Stewart begins serving homicide sentence after Supreme Court declines appeal

Jeff Bobo • Mar 17, 2017 at 7:00 PM

ROGERSVILLE — Having exhausted all of his appeal options, Hawkins County businessman Roger Stewart turned himself in at the Hawkins County Jail Thursday afternoon to begin serving his sentence nearly two and a half years after his conviction for criminally negligent homicide.

On Oct. 8, 2014, a Hawkins County jury found Stewart guilty of the charge by causing the death of Thelma Hughes in a head-on collision that occurred in 2012 on Hughes’ 84th birthday.

He was also found guilty on two counts of felony reckless endangerment related to the other two occupants of the vehicle with Hughes.

The following December, Judge John Dugger gave Stewart the maximum sentence of two years, of which Stewart must serve 30 percent before he is his eligible for parole.

Last October, the Tennessee Court of Appeals upheld Stewart’s conviction, and although he was subsequently booked into jail, he was quickly released on bond again while his appeal application was considered by the Tennessee Supreme Court.

Stewart’s attorney, William Phillips, confirmed for the Times-News Friday that the state’s high court declined the petition to consider Stewart’s appeal.

“He has has exhausted his state options, and that will be the end of his appellate review,” Phillips said. “The Supreme Court upheld the Court of Appeals opinion, and that affirms the verdict of the jury and the sentence of the trial judge.”

Stewart, 64, 5279 Highway 11-W, Rogersville, was involved in the June 11, 2012, head-on collision on Highway 11-W just east of Rogersville in which Hughes was critically injured. She succumbed to those injuries on July 23, 2012, after spending six weeks in pain.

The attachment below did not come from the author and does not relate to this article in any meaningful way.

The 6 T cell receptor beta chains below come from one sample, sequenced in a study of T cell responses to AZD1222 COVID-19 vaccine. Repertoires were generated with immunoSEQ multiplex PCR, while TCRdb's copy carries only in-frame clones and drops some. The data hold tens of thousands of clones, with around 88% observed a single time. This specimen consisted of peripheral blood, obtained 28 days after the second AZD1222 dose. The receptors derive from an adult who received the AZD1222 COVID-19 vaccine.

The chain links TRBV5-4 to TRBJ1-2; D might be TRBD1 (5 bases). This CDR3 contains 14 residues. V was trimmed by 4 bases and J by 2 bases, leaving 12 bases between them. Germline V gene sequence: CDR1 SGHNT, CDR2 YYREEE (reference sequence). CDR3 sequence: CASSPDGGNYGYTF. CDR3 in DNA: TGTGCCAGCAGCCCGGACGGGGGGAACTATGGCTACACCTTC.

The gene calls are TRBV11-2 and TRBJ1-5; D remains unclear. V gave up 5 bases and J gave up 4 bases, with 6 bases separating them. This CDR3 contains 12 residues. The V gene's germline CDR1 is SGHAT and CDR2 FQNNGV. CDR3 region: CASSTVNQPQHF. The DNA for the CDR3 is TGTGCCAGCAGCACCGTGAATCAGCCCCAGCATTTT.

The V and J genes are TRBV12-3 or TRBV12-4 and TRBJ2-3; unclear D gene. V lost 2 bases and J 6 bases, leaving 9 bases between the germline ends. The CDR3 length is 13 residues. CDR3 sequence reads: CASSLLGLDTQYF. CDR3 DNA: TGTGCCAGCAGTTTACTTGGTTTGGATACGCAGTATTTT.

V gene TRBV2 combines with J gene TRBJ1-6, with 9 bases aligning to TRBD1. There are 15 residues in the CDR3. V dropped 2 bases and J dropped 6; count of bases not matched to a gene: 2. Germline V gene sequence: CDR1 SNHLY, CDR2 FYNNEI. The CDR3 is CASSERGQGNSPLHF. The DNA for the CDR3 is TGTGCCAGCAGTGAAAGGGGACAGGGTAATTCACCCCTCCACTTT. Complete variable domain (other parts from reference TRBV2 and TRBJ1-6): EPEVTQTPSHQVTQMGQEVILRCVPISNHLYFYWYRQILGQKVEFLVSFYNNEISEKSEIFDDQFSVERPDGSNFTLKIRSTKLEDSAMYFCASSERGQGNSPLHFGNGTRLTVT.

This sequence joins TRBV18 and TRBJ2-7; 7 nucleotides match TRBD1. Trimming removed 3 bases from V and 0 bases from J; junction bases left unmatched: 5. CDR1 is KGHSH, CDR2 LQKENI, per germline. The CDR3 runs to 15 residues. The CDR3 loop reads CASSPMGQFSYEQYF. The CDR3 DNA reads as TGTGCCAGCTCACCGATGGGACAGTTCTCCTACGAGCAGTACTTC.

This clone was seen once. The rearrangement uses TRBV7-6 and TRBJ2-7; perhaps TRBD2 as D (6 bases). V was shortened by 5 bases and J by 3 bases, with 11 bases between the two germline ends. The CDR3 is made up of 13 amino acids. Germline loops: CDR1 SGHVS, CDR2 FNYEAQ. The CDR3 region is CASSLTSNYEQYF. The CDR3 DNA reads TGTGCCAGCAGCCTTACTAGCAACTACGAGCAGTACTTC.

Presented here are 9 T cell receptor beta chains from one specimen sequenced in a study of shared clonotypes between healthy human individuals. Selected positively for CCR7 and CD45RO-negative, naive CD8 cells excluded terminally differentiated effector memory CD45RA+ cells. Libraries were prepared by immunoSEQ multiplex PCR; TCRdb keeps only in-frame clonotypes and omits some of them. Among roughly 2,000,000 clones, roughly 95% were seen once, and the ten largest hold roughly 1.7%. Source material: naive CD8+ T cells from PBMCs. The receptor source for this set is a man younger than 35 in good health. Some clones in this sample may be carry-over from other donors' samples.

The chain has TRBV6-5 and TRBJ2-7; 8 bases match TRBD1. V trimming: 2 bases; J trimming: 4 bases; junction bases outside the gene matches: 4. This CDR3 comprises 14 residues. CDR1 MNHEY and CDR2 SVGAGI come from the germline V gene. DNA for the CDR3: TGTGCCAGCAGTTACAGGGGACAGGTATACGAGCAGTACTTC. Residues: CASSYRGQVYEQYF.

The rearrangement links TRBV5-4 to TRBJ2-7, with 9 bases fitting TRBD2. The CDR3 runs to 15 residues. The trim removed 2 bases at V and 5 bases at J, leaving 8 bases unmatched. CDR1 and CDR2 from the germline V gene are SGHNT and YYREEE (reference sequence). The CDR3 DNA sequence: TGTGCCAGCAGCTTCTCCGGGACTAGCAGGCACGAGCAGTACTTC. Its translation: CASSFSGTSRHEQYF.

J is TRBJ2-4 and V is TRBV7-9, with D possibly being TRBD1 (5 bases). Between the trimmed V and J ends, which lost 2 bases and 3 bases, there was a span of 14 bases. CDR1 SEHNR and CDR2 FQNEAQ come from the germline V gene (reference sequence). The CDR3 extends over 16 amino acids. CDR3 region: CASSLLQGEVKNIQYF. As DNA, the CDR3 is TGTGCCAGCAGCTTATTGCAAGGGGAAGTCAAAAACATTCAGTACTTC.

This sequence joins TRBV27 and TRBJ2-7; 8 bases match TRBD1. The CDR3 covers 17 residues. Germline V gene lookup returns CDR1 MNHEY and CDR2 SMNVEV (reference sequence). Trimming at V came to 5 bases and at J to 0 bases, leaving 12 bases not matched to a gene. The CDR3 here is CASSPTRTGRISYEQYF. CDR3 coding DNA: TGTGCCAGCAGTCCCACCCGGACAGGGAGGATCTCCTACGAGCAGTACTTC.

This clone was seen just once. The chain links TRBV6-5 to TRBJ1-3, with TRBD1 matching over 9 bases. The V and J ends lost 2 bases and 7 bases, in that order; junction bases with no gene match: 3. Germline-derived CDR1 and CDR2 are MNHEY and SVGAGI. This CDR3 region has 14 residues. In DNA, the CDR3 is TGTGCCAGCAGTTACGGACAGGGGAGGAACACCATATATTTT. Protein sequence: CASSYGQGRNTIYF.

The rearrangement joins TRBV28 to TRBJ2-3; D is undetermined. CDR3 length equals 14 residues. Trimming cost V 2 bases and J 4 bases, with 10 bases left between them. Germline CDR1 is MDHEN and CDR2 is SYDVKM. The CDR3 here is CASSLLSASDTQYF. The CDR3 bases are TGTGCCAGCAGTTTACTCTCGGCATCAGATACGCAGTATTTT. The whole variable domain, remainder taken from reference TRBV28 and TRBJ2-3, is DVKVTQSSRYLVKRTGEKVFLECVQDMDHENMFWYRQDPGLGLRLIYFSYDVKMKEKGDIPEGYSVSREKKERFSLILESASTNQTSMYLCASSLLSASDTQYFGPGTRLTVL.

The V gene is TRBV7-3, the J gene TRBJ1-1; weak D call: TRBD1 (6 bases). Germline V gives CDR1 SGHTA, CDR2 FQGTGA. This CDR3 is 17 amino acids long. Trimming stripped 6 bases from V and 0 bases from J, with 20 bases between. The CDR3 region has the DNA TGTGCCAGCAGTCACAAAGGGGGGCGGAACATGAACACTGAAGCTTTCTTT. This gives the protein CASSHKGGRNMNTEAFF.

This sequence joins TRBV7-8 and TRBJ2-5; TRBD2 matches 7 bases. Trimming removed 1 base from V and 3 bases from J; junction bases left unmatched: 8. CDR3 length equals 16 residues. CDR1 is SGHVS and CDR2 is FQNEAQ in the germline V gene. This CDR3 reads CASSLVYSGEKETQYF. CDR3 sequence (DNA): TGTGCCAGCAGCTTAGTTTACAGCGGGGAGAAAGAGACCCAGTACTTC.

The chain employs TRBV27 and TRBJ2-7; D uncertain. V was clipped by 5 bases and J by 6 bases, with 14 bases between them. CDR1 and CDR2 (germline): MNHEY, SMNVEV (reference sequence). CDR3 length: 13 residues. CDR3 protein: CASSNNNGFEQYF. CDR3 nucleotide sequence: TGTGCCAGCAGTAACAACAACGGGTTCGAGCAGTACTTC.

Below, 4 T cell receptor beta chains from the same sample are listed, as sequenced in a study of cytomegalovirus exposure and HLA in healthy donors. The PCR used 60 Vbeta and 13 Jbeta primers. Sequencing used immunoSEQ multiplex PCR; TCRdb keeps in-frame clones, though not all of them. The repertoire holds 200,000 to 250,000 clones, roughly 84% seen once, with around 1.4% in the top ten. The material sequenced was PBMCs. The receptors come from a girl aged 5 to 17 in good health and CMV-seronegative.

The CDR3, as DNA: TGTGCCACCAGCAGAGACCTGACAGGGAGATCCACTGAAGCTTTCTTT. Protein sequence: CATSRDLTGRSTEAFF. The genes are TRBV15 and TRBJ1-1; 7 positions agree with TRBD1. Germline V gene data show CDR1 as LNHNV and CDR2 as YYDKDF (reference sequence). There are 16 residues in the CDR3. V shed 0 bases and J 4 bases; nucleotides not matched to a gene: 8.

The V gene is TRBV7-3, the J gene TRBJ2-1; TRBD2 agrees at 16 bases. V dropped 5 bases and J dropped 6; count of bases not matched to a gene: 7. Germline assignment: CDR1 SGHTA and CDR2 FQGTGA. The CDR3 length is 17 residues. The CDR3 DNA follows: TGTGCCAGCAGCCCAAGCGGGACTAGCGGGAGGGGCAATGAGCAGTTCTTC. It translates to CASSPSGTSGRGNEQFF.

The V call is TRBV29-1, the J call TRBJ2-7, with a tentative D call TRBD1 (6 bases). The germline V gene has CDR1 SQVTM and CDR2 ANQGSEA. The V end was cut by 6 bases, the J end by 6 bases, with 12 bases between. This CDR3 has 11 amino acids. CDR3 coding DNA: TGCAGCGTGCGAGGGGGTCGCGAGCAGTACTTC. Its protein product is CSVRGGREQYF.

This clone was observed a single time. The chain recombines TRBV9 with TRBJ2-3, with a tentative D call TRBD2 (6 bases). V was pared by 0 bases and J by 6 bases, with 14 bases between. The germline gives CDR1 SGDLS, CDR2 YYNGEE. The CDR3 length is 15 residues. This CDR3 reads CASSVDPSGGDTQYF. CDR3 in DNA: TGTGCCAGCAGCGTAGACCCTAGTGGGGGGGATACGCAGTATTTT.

On the day of the crash, James Hughes was driving his mother and an 11-year-old passenger eastbound on Highway 11-W. That day happened to be Mrs. Hughes’ 84th birthday, and they were returning from a celebratory lunch.

Two police officers testified during the trial that Stewart was driving west on Highway 11-W when he turned left at the Corbin Heights Drive intersection and began traveling in the wrong direction in the eastbound lane.

Police said Stewart was taking a shortcut to get into the parking lot of R&R Auto Sales, which he co-owns with his brother.

Hawkins County Sheriff's Office Sgt. Scott Alley, who was the first officer on the scene after the collision, testified that Stewart told him he’d done that “a thousand times before.”

Stewart’s appeal attacked, among other things, the sufficiency of the evidence and sentencing.

In upholding the conviction and sentence last year, Court of Criminal Appeals Judge John Everett Williams stated the evidence was sufficient for a rational jury to find that Stewart should have been aware of the substantial and unjustifiable risk of ignoring a “Do Not Enter” sign and driving the wrong way into oncoming traffic.

“The evidence was further sufficient for the jury to find that Mrs. Hughes’s death was a natural and probable result of the defendant’s negligence,” Williams states. “The evidence was also sufficient to show that the defendant acted recklessly. Sergeant Alley testified that the defendant told him that he had utilized the shortcut to R&R Auto Sales ‘a thousand times before,’ indicating that he was aware of the ‘Do Not Enter’ sign.”

Williams also upheld Dugger’s decision to impose incarceration and deny alternative sentencing.

“The trial court found that it would send ‘a terrible message’ to grant the defendant complete probation,” Williams stated. “The court noted that the cause of the wreck was the defendant’s desire to take a shortcut that brought him into oncoming traffic, and that others needed to be deterred from such behavior. The testimony at trial and the sentencing hearing showed that Mrs. Hughes suffered immense physical pain before she passed away and that her age made her injuries far more likely to be fatal.”

Williams added, “Additionally, the court found that the defendant might continue to commit traffic offenses, as the defendant admitted that after the wreck, he was involved in two separate automobile accidents and received a speeding ticket. We conclude that the trial court did not abuse its discretion in denying the defendant an alternative sentence.”                                            

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